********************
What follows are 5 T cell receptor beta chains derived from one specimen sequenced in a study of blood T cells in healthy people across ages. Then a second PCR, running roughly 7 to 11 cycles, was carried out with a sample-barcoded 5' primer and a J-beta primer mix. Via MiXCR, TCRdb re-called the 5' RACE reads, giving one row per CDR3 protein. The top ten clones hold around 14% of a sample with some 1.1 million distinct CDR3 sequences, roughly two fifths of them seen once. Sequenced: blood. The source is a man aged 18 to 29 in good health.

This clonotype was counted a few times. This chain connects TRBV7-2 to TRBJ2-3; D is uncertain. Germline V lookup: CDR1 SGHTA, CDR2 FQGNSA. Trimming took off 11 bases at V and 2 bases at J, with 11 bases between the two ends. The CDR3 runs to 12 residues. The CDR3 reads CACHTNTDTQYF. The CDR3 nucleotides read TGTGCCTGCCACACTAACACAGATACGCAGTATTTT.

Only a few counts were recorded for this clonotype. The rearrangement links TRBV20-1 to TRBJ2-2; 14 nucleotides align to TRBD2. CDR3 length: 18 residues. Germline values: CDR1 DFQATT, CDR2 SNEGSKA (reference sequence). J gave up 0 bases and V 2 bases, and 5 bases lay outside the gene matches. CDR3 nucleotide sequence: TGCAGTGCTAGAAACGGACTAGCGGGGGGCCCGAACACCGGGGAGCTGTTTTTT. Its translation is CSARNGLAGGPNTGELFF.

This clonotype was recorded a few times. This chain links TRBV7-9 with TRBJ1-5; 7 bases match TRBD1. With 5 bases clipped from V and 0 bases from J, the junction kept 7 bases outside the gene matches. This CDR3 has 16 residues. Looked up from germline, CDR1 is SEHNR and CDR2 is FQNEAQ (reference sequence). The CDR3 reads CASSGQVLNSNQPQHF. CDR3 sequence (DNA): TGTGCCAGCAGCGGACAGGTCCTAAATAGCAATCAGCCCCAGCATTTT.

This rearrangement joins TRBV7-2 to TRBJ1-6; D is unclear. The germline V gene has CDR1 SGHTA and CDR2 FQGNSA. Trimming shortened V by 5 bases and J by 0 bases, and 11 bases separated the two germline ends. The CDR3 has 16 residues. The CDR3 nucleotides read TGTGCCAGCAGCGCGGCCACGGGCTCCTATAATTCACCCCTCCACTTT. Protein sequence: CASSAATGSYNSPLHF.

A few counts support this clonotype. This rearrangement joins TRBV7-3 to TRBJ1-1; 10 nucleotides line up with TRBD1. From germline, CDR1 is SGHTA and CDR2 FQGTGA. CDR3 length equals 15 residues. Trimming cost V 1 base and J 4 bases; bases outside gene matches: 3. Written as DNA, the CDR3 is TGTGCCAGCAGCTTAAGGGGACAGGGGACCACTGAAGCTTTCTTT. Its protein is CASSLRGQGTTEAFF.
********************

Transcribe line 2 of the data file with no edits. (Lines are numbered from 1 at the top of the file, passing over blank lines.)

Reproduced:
This clonotype was counted a few times. This chain connects TRBV7-2 to TRBJ2-3; D is uncertain. Germline V lookup: CDR1 SGHTA, CDR2 FQGNSA. Trimming took off 11 bases at V and 2 bases at J, with 11 bases between the two ends. The CDR3 runs to 12 residues. The CDR3 reads CACHTNTDTQYF. The CDR3 nucleotides read TGTGCCTGCCACACTAACACAGATACGCAGTATTTT.